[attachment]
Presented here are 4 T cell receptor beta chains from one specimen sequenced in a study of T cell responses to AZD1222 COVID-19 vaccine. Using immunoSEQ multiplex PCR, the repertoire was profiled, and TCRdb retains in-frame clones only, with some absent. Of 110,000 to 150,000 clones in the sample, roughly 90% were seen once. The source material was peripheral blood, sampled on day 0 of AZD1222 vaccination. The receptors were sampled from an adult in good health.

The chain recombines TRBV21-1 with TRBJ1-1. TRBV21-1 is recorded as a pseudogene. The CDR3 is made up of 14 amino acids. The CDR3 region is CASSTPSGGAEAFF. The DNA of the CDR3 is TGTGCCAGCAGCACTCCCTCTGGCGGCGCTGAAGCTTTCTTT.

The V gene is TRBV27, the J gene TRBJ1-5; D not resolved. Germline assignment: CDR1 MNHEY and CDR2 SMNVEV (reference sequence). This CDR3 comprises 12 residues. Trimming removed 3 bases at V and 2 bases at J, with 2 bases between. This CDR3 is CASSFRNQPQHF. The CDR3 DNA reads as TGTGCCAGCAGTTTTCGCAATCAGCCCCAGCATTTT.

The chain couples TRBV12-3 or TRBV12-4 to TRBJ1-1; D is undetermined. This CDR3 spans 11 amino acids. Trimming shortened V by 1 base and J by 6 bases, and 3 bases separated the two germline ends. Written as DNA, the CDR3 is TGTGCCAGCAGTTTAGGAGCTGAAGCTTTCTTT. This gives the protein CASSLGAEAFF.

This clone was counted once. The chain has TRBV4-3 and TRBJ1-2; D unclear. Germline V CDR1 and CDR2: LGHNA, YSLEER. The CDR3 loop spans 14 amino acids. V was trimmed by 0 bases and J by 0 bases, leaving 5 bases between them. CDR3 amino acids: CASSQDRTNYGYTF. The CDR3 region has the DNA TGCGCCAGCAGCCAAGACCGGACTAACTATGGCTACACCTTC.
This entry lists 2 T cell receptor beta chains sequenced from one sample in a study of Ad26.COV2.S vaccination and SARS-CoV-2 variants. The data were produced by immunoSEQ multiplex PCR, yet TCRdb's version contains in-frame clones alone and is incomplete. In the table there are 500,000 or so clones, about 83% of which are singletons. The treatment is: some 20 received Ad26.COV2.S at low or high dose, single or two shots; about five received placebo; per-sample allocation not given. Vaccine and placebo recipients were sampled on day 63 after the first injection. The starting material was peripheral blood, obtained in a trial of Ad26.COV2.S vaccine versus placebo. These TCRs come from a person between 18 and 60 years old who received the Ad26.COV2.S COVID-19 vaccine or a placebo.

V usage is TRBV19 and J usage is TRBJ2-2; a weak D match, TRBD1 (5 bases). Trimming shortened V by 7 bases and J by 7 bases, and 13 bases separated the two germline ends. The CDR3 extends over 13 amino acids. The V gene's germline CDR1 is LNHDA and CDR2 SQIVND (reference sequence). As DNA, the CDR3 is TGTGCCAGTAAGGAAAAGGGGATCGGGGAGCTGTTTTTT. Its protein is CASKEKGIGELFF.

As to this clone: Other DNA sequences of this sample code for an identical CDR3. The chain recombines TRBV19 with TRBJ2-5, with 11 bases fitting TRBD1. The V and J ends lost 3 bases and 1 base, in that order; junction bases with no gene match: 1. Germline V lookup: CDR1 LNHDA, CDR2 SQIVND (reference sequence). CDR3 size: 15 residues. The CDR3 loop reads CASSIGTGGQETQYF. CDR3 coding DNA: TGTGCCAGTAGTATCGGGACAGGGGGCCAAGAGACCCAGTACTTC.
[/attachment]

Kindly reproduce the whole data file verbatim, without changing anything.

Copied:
Presented here are 4 T cell receptor beta chains from one specimen sequenced in a study of T cell responses to AZD1222 COVID-19 vaccine. Using immunoSEQ multiplex PCR, the repertoire was profiled, and TCRdb retains in-frame clones only, with some absent. Of 110,000 to 150,000 clones in the sample, roughly 90% were seen once. The source material was peripheral blood, sampled on day 0 of AZD1222 vaccination. The receptors were sampled from an adult in good health.

The chain recombines TRBV21-1 with TRBJ1-1. TRBV21-1 is recorded as a pseudogene. The CDR3 is made up of 14 amino acids. The CDR3 region is CASSTPSGGAEAFF. The DNA of the CDR3 is TGTGCCAGCAGCACTCCCTCTGGCGGCGCTGAAGCTTTCTTT.

The V gene is TRBV27, the J gene TRBJ1-5; D not resolved. Germline assignment: CDR1 MNHEY and CDR2 SMNVEV (reference sequence). This CDR3 comprises 12 residues. Trimming removed 3 bases at V and 2 bases at J, with 2 bases between. This CDR3 is CASSFRNQPQHF. The CDR3 DNA reads as TGTGCCAGCAGTTTTCGCAATCAGCCCCAGCATTTT.

The chain couples TRBV12-3 or TRBV12-4 to TRBJ1-1; D is undetermined. This CDR3 spans 11 amino acids. Trimming shortened V by 1 base and J by 6 bases, and 3 bases separated the two germline ends. Written as DNA, the CDR3 is TGTGCCAGCAGTTTAGGAGCTGAAGCTTTCTTT. This gives the protein CASSLGAEAFF.

This clone was counted once. The chain has TRBV4-3 and TRBJ1-2; D unclear. Germline V CDR1 and CDR2: LGHNA, YSLEER. The CDR3 loop spans 14 amino acids. V was trimmed by 0 bases and J by 0 bases, leaving 5 bases between them. CDR3 amino acids: CASSQDRTNYGYTF. The CDR3 region has the DNA TGCGCCAGCAGCCAAGACCGGACTAACTATGGCTACACCTTC.
This entry lists 2 T cell receptor beta chains sequenced from one sample in a study of Ad26.COV2.S vaccination and SARS-CoV-2 variants. The data were produced by immunoSEQ multiplex PCR, yet TCRdb's version contains in-frame clones alone and is incomplete. In the table there are 500,000 or so clones, about 83% of which are singletons. The treatment is: some 20 received Ad26.COV2.S at low or high dose, single or two shots; about five received placebo; per-sample allocation not given. Vaccine and placebo recipients were sampled on day 63 after the first injection. The starting material was peripheral blood, obtained in a trial of Ad26.COV2.S vaccine versus placebo. These TCRs come from a person between 18 and 60 years old who received the Ad26.COV2.S COVID-19 vaccine or a placebo.

V usage is TRBV19 and J usage is TRBJ2-2; a weak D match, TRBD1 (5 bases). Trimming shortened V by 7 bases and J by 7 bases, and 13 bases separated the two germline ends. The CDR3 extends over 13 amino acids. The V gene's germline CDR1 is LNHDA and CDR2 SQIVND (reference sequence). As DNA, the CDR3 is TGTGCCAGTAAGGAAAAGGGGATCGGGGAGCTGTTTTTT. Its protein is CASKEKGIGELFF.

As to this clone: Other DNA sequences of this sample code for an identical CDR3. The chain recombines TRBV19 with TRBJ2-5, with 11 bases fitting TRBD1. The V and J ends lost 3 bases and 1 base, in that order; junction bases with no gene match: 1. Germline V lookup: CDR1 LNHDA, CDR2 SQIVND (reference sequence). CDR3 size: 15 residues. The CDR3 loop reads CASSIGTGGQETQYF. CDR3 coding DNA: TGTGCCAGTAGTATCGGGACAGGGGGCCAAGAGACCCAGTACTTC.